From WisBusiness.com …
— U.S. employers are projecting a continued decline in hiring intentions for the fourth quarter of the year, according to the seasonally adjusted results of the latest Manpower Employment Outlook Survey.
“The continuing softness in hiring activity comes as no surprise as weakening market conditions are causing many companies to carefully adjust their hiring in line with the demand for their product or service,” said Jeffrey A. Joerres, chairman and CEO of Manpower.
Of the 14,000 employers surveyed in the U.S., 22 percent expect to increase their staff levels during the October — December period, while 13 percent expect to reduce their payrolls. Fifty-nine percent expect no change in hiring and 6 percent are undecided about their hiring plans.
Employers in the Northeast and Midwest anticipate weakening hiring conditions, while the South is moderately less optimistic compared to the third quarter. Employers in the West are slightly more optimistic about hiring plans in the upcoming quarter.
See the Manpower press release for more:
— The Canadian consul general in Chicago said Monday that Canadians are anxious about proclamations of energy independence and about how post-9/11 security measures affect border trade.
Georges Rioux, a veteran diplomat in his post since 2006, told a WisBusiness-Madison Magazine-Madison Club luncheon Monday that all the political talk about independence from foreign energy often causes Canadians to ask: “Do they want to stop importing oil from Canada?”
He noted that not only is Canada Wisconsin’s No. 1 trading partner but also that a lot of oil and natural gas pipelines run from Canada through Wisconsin and that state manufacturers of big machinery — such as Bucyrus International and P&H — are making money off of Canada’s oil industry. Wisconsin, he said, gets more that 50 percent of its oil imports from Canada.
He also said Canada has invested a lot of money in security since 9/11, but that sometimes unintended hurdles to cross-border trade result.
“Security should not trump prosperity,” he said.
— Gov. Jim Doyle announced Monday that Wisconsin agricultural exports have reached a record $975 million for the first half of 2008, a 13 percent increase over the first half of 2007.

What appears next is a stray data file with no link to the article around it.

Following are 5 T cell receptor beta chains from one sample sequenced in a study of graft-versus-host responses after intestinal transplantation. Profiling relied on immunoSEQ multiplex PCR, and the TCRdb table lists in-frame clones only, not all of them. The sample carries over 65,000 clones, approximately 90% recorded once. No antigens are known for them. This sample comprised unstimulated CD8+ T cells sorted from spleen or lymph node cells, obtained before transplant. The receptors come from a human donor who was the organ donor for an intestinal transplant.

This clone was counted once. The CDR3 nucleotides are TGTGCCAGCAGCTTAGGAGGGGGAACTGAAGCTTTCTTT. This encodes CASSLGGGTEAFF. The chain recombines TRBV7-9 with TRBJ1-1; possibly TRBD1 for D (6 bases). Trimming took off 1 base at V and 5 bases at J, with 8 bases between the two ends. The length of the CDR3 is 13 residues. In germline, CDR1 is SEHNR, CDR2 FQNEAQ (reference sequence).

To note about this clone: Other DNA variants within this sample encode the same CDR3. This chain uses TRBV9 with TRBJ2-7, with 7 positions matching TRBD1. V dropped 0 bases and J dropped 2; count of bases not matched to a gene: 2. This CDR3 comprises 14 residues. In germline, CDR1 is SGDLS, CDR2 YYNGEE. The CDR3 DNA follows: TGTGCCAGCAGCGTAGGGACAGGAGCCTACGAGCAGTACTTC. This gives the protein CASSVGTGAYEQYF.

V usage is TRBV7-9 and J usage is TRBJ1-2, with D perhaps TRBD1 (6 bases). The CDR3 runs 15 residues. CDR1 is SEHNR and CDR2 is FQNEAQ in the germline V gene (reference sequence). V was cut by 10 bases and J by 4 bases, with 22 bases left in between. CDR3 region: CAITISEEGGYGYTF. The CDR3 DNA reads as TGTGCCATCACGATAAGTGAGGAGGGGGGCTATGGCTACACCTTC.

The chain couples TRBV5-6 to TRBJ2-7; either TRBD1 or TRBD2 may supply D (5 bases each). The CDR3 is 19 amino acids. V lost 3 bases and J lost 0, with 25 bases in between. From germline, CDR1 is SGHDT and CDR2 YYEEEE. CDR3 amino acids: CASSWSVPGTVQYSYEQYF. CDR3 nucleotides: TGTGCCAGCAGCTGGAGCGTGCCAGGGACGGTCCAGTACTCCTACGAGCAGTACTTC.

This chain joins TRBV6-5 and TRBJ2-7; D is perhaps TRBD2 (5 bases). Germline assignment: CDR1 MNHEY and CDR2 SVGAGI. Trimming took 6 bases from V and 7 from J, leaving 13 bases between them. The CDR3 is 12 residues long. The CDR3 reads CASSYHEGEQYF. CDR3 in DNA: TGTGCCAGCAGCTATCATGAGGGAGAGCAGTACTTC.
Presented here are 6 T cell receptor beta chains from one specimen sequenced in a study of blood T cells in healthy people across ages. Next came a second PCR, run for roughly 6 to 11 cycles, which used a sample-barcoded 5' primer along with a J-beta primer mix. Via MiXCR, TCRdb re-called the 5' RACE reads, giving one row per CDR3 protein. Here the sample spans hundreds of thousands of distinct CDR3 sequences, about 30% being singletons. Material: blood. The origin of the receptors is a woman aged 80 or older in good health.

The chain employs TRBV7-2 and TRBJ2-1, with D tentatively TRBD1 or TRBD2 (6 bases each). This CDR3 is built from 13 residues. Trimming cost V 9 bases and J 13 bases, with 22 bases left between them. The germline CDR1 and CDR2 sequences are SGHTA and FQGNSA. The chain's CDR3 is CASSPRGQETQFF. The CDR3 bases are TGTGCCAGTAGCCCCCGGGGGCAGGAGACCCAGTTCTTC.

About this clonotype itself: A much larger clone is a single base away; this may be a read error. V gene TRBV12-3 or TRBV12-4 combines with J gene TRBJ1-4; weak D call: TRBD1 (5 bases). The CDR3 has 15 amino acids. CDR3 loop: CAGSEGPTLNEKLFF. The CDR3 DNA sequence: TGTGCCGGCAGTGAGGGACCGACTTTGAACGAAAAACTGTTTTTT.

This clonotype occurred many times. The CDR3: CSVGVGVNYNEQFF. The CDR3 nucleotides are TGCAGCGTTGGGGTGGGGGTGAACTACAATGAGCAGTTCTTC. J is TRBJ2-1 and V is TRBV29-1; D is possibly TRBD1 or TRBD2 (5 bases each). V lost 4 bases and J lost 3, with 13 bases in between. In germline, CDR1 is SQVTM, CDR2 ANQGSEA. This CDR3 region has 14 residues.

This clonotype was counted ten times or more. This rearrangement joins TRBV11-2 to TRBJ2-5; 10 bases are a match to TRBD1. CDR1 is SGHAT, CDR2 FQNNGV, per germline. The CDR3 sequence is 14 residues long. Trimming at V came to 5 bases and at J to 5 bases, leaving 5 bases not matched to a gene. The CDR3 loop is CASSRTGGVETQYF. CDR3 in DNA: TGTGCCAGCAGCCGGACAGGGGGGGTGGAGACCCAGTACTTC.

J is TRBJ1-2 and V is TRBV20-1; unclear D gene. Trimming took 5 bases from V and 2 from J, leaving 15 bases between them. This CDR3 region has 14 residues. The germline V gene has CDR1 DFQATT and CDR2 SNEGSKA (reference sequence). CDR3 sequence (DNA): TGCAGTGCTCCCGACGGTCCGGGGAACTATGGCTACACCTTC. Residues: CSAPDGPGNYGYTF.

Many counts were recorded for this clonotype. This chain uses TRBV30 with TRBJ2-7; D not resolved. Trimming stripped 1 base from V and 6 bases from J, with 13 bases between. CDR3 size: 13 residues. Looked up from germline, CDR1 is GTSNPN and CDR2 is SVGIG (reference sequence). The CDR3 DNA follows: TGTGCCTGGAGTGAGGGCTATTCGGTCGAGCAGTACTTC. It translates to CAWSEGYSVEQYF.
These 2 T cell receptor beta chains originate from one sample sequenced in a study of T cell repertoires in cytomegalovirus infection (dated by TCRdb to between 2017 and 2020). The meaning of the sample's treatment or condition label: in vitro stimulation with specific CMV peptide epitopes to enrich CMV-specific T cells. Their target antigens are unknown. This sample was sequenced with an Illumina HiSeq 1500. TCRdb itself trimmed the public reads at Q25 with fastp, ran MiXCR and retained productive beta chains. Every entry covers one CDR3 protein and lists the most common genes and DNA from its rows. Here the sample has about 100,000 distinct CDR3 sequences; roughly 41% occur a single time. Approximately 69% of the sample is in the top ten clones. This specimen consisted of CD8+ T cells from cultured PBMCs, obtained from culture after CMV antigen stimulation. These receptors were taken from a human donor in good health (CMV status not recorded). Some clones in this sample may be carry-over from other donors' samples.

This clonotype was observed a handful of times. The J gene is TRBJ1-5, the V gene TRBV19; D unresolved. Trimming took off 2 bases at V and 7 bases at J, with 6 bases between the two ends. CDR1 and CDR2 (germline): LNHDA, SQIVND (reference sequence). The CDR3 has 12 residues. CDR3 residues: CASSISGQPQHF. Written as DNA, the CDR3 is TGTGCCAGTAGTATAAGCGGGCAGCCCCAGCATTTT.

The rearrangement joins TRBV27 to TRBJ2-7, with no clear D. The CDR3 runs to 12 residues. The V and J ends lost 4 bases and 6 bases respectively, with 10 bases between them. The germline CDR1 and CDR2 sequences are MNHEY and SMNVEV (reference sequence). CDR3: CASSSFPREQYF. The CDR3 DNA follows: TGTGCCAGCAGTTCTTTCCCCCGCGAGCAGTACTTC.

Fueling that growth was 59 percent increase in dairy exports, up from $76 million in the first half of 2007 to $121 million in the first half of 2008. Dairy genetics exports grew by 35 percent to $31 million for the first half of the year. Exports of dried distillers grains and solubles, which are used as livestock feed, have grown 169 percent to $17 million.
See the release:
— Doyle made the announcement during a press conference at the 40th Annual U.S. Midwest–Japan Conference in Milwaukee.
The conference, which runs through today, is bringing together business and government leaders from the Midwest and Japan for sessions on technology, strategic partnerships, sustainable growth, global trade and investment and other activities.
Attendees on Monday heard from: Doyle, Indiana Gov. Mitch Daniels, Nebraska Gov. Dave Heineman, Ohio Gov. Ted Strickland, and Govs. Kiyoshi Ueda and Akiko Domoto of Japan. Also speaking was Michael Beeman, deputy assistant U.S. trade representative for Japan, and Ichiro Fujisaki, ambassador of Japan to the United States.
Doyle said the conference isn’t intended to be a deal-making conference but is instead focused on building relationships and being a forum for an exchange of ideas.
See the WisBusiness story for more:
— Doyle is joining Kikkoman CEO and Chairman Yuzaburo Mogi to dedicate the Kikkoman USA Research and Development Laboratory today at 3 p.m. at the University Research Park in Madison. The laboratory, the first of its kind in the United States, will host leading Kikkoman researchers to conduct basic food research in collaboration with UW scientists.